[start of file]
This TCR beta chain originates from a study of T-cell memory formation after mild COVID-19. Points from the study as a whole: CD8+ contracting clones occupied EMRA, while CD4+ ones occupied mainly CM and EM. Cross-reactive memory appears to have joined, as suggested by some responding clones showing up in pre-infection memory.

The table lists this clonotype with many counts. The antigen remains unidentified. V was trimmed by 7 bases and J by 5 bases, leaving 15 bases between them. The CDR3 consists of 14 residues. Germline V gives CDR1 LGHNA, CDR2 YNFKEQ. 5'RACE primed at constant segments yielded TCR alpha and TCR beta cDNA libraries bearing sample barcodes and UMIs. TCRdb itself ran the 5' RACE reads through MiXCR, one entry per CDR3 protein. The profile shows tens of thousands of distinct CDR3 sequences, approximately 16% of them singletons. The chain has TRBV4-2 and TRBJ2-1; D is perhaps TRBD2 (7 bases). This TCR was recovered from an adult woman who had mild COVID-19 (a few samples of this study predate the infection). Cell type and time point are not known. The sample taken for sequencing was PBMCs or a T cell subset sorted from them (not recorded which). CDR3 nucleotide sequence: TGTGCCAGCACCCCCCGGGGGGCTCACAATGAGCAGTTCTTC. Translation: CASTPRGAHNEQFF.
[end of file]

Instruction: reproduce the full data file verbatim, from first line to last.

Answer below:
This TCR beta chain originates from a study of T-cell memory formation after mild COVID-19. Points from the study as a whole: CD8+ contracting clones occupied EMRA, while CD4+ ones occupied mainly CM and EM. Cross-reactive memory appears to have joined, as suggested by some responding clones showing up in pre-infection memory.

The table lists this clonotype with many counts. The antigen remains unidentified. V was trimmed by 7 bases and J by 5 bases, leaving 15 bases between them. The CDR3 consists of 14 residues. Germline V gives CDR1 LGHNA, CDR2 YNFKEQ. 5'RACE primed at constant segments yielded TCR alpha and TCR beta cDNA libraries bearing sample barcodes and UMIs. TCRdb itself ran the 5' RACE reads through MiXCR, one entry per CDR3 protein. The profile shows tens of thousands of distinct CDR3 sequences, approximately 16% of them singletons. The chain has TRBV4-2 and TRBJ2-1; D is perhaps TRBD2 (7 bases). This TCR was recovered from an adult woman who had mild COVID-19 (a few samples of this study predate the infection). Cell type and time point are not known. The sample taken for sequencing was PBMCs or a T cell subset sorted from them (not recorded which). CDR3 nucleotide sequence: TGTGCCAGCACCCCCCGGGGGGCTCACAATGAGCAGTTCTTC. Translation: CASTPRGAHNEQFF.